MANILA - The police on Tuesday maintained there was no irregularity in the supposed rescue operation of members of an indigenous people’s group inside the University of San Carlos-Talamban Campus in Cebu City.
"It was a rescue [operation] because there were 6 parents who asked for assistance," Lt. Col. Aurora Rayos, information officer of Police Regional Office-Central Visayas, told ANC.
Some parents reported that their children have not returned home for 2 years, she added.
Police took into custody 19 minors from an IP group based in Davao del Norte and arrested 7 people, including a teacher, before noon Monday. They claimed the children were being recruited as "future armed combatants."
Rayos said the children came from a Lumad school in Davao del Norte that was shut down by the government.
"'Yong tinuturo nila is against the government as per nakita natin na documents," she said.
(What they teach there is against the government from the documents that we saw.)
Rayos said some children had reunited with their parents and were expected to undergo counseling. Charges for kidnapping and violation of Anti-Trafficking in Persons Act of 2003 will be filed against those arrested.
The police will also investigate the possible liability of school officials.
"In terms sa school, magka-conduct muna ng (we will have to conduct a) thorough investigation," Rayos said.
The Save Our Schools Network had said the Lumads fled their homes because of militarization in Mindanao. They took refuge at USC as state forces "had threatened to kill teachers and students," the group added.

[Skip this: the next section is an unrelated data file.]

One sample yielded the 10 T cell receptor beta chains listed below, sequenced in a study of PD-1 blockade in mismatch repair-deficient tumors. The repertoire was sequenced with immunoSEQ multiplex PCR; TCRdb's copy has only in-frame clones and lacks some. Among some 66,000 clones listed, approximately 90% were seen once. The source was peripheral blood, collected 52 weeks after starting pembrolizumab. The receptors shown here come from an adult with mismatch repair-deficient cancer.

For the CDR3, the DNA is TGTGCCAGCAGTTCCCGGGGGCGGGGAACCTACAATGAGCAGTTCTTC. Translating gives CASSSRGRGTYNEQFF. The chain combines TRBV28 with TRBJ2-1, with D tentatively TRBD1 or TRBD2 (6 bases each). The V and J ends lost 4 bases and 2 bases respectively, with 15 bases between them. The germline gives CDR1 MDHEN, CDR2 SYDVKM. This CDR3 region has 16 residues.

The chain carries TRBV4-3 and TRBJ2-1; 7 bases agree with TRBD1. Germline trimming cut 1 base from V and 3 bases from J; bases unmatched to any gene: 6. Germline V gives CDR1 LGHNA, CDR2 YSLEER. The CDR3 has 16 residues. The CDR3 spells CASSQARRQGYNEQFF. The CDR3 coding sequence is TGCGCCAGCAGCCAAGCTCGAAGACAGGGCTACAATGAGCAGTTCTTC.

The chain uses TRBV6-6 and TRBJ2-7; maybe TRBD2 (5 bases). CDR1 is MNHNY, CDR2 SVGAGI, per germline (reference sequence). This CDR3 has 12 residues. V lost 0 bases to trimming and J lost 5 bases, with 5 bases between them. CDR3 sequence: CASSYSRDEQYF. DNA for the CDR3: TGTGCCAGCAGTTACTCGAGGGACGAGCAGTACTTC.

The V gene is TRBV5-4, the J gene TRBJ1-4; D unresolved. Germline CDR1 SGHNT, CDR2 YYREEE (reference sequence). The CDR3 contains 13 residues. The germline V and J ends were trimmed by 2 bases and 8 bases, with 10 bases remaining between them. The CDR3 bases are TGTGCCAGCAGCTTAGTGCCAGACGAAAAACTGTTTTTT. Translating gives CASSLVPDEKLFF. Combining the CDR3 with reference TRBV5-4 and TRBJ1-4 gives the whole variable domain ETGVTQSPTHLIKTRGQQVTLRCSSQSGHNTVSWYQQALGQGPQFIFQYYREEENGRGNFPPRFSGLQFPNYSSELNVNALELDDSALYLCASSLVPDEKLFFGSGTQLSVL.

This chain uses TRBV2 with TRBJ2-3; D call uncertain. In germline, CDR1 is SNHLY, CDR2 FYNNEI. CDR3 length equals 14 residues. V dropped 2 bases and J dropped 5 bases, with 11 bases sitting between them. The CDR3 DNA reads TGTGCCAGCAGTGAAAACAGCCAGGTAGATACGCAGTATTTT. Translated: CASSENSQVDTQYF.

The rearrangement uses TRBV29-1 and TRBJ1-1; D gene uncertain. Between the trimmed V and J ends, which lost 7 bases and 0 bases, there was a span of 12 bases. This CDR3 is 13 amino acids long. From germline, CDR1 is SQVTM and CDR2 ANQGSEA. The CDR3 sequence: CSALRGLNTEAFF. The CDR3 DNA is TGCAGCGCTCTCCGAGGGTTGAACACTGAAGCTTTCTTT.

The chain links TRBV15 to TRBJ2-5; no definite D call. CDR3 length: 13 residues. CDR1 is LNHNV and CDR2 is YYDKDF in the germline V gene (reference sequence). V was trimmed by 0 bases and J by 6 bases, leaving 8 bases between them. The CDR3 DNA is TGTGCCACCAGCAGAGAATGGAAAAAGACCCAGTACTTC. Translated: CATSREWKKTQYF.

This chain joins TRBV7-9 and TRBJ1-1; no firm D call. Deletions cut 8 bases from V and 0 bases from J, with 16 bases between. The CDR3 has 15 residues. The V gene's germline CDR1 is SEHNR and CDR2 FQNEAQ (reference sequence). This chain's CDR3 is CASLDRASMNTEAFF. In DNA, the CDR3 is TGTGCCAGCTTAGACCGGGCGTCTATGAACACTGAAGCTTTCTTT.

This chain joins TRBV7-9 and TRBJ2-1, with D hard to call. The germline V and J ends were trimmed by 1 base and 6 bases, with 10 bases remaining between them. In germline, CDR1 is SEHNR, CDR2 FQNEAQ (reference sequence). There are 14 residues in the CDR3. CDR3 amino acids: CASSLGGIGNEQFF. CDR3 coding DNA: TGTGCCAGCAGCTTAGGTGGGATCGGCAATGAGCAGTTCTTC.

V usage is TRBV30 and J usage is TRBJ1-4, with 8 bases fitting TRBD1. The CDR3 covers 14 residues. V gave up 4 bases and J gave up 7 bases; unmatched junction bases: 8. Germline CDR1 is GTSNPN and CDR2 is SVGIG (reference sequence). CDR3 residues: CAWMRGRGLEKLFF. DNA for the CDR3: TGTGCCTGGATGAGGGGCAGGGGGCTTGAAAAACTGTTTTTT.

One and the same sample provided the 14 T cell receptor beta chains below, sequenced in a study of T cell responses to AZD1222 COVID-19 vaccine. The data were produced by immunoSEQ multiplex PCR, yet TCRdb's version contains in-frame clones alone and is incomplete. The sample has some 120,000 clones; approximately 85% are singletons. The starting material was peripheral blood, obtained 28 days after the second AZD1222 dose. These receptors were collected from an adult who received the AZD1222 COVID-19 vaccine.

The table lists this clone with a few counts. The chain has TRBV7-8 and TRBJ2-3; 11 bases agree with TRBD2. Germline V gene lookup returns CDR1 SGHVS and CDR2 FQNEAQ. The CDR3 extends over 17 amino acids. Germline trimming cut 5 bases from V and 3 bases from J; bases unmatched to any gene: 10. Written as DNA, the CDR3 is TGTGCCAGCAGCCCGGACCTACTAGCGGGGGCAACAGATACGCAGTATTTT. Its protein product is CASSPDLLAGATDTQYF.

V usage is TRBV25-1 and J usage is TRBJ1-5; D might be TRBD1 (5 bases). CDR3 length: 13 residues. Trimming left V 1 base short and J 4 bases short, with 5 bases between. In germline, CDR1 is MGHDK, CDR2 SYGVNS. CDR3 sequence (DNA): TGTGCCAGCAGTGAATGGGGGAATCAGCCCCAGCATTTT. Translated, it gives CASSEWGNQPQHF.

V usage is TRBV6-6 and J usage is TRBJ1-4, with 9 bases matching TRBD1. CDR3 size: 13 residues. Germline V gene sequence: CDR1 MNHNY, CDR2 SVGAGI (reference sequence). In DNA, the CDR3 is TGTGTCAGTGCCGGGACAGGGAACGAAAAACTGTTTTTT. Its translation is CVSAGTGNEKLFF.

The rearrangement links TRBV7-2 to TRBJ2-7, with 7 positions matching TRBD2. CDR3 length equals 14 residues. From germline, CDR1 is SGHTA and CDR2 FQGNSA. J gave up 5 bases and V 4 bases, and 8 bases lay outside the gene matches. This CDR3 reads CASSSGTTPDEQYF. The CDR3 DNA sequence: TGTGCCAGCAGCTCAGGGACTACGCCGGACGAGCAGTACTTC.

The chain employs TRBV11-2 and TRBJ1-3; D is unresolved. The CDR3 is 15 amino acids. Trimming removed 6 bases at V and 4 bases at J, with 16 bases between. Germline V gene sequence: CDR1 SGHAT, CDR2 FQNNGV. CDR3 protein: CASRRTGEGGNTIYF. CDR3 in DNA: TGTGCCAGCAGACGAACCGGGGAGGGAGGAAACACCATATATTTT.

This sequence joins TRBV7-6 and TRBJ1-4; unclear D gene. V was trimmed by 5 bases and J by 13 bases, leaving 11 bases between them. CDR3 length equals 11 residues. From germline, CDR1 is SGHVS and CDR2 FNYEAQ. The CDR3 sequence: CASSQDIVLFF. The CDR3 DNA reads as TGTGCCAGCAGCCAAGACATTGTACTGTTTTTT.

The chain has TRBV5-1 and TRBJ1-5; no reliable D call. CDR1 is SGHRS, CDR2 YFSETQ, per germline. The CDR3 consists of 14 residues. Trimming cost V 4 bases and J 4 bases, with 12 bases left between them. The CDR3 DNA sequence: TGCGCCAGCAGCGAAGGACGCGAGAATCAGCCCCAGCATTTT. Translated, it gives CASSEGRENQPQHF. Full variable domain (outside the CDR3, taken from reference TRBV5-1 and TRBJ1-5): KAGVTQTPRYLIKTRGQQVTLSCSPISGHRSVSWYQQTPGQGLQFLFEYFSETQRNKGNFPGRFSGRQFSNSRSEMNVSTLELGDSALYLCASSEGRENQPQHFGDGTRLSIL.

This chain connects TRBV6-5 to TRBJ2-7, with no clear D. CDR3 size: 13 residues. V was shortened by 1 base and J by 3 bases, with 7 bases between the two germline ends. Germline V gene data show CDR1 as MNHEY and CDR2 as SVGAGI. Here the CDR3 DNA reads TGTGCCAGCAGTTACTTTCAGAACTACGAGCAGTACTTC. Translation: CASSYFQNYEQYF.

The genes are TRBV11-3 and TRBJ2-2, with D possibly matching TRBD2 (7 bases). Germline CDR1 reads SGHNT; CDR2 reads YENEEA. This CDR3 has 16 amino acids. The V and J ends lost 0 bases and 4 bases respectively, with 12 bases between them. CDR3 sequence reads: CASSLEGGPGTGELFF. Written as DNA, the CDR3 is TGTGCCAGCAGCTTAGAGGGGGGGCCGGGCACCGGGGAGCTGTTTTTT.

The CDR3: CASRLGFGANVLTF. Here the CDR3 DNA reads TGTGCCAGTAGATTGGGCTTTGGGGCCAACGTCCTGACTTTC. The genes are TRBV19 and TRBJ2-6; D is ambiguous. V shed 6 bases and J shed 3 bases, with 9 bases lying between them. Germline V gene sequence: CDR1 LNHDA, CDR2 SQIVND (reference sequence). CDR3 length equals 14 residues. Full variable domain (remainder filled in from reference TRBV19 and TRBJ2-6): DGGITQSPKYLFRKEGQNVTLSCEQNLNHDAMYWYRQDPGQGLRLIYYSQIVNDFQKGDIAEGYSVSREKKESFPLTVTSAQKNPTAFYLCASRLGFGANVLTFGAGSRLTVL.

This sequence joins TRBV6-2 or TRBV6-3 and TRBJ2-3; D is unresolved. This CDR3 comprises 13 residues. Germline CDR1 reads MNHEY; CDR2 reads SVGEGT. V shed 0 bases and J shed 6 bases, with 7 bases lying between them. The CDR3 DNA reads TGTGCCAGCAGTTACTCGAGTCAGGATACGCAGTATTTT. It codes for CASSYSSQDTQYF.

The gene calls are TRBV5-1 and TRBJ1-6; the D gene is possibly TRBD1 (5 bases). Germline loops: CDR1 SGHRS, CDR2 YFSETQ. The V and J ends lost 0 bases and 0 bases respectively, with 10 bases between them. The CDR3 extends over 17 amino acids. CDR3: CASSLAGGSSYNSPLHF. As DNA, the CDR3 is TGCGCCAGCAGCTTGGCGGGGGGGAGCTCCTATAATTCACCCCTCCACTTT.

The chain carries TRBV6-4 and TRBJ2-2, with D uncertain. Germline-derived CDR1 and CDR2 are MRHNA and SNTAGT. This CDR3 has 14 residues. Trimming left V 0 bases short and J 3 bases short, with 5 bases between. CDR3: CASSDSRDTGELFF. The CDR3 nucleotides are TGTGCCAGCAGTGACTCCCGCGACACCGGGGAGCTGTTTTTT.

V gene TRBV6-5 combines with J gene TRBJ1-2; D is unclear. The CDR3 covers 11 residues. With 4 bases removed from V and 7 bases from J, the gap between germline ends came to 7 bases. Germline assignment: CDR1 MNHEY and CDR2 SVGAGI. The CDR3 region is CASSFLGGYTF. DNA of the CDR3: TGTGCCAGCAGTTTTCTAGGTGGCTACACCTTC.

Video of the supposed rescue operation showed children screaming as they were taken by police personnel.
In a joint statement, the Archdiocese of Cebu, Societas Verbi Divini Philippines Southern Province and University of San Carlos said there was no need for a rescue "because the presence of the lumads in the retreat house was for their welfare and well-being."
"All throughout, they were nurtured, cared for, and treated with their best interest in mind," they added.
They clarified that the SVD hosted in March 2020 the delegation of 42 students, 5 teachers and 3 community elders after 4 other schools in Cebu did the same.
The lumads were housed at the SVD-owned retreat house, which is accessible through USC's Talamban Campus.
The SVD supports the Archdiocese of Cebu-Commission on Social Advocacies project of a bakwit school program with Save Our Schools Network.
The groups said the delegation was supposed to complete their modular schooling in April 2020 but the city government imposed quarantine restrictions due to COVID-19.
When quarantine restrictions were relaxed, plans were made for the lumads' safe return to their homes. Due to logistical requirements such as swab tests, fare and food allowance, travel to be carried out in batches.
Four delegates have so far returned home while another batch was scheduled to return this week, the groups added.